The 1972–73 season was Port Vale's 61st season of football in the Football League, their third successive season in the Third Division. Their promotion efforts ended with a sixth-place finish, whilst in the two cup competitions they lost out to Newcastle United and West Ham United. Opposition managers condemned the players as overly physical, whilst off the pitch there were sporadic scenes of violence as football hooliganism gripped the club, the sport in general; the pre-season saw. The most significant was the signing of Ray Williams from Stafford Rangers, who had scored 47 goals for the non-league club the previous season. Williams was on a wage of £ 40 a week. Arriving was midfielder Freddie Goodwin. Ticket prices were raised to between 40 and 60 pence, whilst season tickets were priced between £8 and £10; the season opened with six victories in eight league games, though the third match was a huge 7–0 defeat at Millmoor to Rotherham United – the defeat was blamed on Boswell. After mid-September the "Valiants" struggled to score, recorded six draws in eight games, though they remained in the top three.

The club spent £8,500 on new floodlights and a public address system, however attendances dropped off from the crucial 6,000 break-even number. Lee complained about the lack of support, said "the people here are not genuinely interested in league football". Offered the management position at Shrewsbury Town, he rejected the offer as he believed the club'lacked potential' and that he had a'feeling of loyalty towards the players'. Going into the Christmas period Brian Horton was struck by injury, the team struggled, heading down the league with inconsistent play. In January, Lee sold John James to Chester for £5,000, Ray Harford to Colchester United for £1,750, Keith Lindsey to Gillingham for £750. To keep up the promotion bid, in February he spent £2,250 to bring'pacey' striker John Woodward from Walsall. Vale began to pick up wins, though their 2–1 win over Blackburn Rovers led to them being branded by Rovers manager Ken Furphy as'a brutal and physical side'. Vale lifted themselves into third place, though were out of the race after a'shattering' 5–0 defeat to Southend United at Roots Hall.

Their final home game of the season was a 2–2 draw with champions Bolton Wanderers, in which'frenzied scenes' included police dogs separating the two sets of fans at the Bycars End, two attempted pitch invasions, the referee kicked to the ground at the final whistle. They finished in sixth spot with 53 points, four short of promoted Notts County; the 69 goals conceded. On the financial side, a £14,304 profit was made after donations of £16,029 from the Sportsmen's Association and the Development Fund. Gate receipts had risen massively from £36,323 to £67,202; the wage bill stood at £59,663, whilst the club's debt was at £44,721, along with £57,860 owed to the directors. At the end of the season Freddie Goodwin was let go, he joined Macclesfield Town. In the FA Cup, Vale progressed past Fourth Division Southport and Third Division Wrexham with home victories. In the Third Round they faced Second Division West Ham United at Vale Park, where the "Hammers" won'an epic battle' 1–0 in front of a season-best crowd of 20,619.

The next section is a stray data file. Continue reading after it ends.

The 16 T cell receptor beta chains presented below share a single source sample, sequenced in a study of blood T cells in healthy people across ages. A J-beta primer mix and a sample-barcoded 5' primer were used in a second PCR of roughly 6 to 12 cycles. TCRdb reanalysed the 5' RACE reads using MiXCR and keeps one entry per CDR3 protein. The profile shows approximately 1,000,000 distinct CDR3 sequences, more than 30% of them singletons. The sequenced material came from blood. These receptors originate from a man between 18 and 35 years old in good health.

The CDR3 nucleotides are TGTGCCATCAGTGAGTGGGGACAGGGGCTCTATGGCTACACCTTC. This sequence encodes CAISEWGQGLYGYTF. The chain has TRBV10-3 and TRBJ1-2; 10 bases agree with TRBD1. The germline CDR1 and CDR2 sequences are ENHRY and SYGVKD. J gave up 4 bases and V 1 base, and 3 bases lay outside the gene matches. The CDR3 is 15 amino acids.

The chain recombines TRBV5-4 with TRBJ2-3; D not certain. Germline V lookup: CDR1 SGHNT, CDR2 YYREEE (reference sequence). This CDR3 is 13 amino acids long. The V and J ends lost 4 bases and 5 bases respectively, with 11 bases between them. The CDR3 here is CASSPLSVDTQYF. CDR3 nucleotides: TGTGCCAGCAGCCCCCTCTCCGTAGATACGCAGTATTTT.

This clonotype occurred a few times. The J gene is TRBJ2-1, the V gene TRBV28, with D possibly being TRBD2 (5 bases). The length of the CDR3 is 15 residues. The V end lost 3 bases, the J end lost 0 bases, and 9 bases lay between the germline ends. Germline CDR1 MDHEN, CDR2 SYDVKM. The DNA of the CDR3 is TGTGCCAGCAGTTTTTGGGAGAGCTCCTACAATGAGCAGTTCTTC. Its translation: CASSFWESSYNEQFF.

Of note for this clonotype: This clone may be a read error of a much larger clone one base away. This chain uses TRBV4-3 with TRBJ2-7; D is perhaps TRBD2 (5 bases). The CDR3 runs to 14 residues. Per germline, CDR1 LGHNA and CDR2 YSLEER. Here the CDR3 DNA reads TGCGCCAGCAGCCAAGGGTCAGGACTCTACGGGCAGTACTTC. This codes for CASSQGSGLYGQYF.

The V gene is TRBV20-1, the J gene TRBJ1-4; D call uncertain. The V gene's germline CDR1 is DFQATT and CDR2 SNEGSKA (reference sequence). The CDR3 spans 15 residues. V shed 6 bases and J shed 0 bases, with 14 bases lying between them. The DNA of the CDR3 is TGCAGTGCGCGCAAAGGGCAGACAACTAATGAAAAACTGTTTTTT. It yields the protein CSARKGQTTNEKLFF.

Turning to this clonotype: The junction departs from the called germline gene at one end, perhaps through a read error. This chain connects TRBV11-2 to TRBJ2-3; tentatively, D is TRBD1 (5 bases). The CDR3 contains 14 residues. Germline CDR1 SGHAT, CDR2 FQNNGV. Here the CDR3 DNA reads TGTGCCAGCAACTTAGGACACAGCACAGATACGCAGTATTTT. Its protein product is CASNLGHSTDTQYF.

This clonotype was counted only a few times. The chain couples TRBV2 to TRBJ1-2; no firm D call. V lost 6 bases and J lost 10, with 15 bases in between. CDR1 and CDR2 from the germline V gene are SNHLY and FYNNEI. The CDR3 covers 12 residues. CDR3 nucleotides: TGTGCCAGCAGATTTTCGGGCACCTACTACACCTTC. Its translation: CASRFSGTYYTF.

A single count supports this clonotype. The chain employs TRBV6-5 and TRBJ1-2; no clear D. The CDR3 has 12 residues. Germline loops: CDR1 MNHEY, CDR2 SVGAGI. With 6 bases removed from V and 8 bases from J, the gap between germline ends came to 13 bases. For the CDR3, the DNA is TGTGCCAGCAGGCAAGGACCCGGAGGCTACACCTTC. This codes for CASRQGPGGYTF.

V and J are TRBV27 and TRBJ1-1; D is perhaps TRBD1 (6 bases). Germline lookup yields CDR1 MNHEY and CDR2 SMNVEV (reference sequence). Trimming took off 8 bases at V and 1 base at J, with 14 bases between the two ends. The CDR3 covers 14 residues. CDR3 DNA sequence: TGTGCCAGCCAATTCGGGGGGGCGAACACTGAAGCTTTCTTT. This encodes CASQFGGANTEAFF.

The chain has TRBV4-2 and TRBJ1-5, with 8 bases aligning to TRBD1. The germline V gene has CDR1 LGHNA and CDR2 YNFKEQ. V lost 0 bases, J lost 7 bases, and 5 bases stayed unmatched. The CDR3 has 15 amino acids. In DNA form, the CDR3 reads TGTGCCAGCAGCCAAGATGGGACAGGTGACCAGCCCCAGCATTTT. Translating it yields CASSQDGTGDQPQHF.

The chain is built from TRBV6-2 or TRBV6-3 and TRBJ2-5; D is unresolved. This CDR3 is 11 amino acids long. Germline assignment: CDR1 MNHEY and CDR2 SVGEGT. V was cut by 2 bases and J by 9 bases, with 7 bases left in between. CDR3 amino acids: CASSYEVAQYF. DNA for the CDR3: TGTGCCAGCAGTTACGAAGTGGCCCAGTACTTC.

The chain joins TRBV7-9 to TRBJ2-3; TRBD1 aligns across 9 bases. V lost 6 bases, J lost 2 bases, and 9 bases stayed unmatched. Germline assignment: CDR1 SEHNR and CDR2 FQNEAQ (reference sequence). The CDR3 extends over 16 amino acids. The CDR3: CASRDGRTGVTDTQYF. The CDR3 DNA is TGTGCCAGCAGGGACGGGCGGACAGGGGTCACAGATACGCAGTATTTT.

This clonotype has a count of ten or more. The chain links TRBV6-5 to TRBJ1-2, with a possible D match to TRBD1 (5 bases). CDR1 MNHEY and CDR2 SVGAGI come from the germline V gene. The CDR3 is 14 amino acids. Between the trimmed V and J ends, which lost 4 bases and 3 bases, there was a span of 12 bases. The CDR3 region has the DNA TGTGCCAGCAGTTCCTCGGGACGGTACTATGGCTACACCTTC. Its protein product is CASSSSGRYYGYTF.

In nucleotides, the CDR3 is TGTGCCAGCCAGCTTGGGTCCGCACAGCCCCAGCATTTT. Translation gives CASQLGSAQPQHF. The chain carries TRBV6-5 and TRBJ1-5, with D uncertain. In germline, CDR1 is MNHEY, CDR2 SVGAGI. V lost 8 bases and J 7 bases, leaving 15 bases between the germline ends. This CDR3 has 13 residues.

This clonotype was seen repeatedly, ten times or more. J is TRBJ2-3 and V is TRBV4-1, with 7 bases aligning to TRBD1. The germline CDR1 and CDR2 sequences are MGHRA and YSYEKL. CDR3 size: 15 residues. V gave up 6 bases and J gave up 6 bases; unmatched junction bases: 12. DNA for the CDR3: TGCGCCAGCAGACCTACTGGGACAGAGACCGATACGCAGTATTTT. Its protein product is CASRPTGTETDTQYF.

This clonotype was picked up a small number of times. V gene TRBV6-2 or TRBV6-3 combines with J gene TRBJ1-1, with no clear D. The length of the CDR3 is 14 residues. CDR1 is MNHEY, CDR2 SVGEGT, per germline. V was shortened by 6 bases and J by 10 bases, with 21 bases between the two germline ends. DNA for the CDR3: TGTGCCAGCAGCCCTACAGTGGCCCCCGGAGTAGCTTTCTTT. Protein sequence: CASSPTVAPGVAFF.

The match raised £8,600, but the issue of violence, as two Londoners were stabbed, two policemen assaulted, thirty fans ejected from the stadium. West Ham manager Ron Greenwood claimed that the Vale players attempted'the most blatant calculated intimidation I have seen anywhere in the world'. In the League Cup, the club recorded their first away victory in the competition with a 1–0 win over Tranmere Rovers at Prenton Park; the Second Round held a home tie with First Division Newcastle United, the "Magpies" left Stoke-on-Trent having won 3–1 in front of 10,370 spectators. P = Matches played; the Port Vale Record 1879-1993. Witan Books. ISBN 0-9508981-9-8

Marta Carcana

Marta Carcana is a former Adjutant General of the Puerto Rico National Guard, serving during the administration of Puerto Rican governor Alejandro Garcia Padilla from 2015 to 2017. She is the first woman to hold that billet. Carcana was born in Puerto Rico, she graduated from Eastern District High School in New York. She has an associate degree in nursing from New York City College of Technology and a bachelor's degree from the Metropolitan University of Puerto Rico and a master's degree in business administration from the University Central of Michigan in Puerto Rico. General Carcana received her direct commission as second lieutenant in 1986, she has an MS in Strategic Studies from the U. S. Army War College. Carcana began her broad and extensive military career in the 1986 in United States Army Reserve serving as a clinical nurse with the MC HSP FLD, Puerto Nuevo, Puerto Rico. Entered the Puerto Rico National Guard in 1996, served as RSS Chief, 101st Troop Command FWD, San Juan, Puerto Rico, Pristina Kosovo, Military Assistant to Chief of Staff and military missions as a nurse.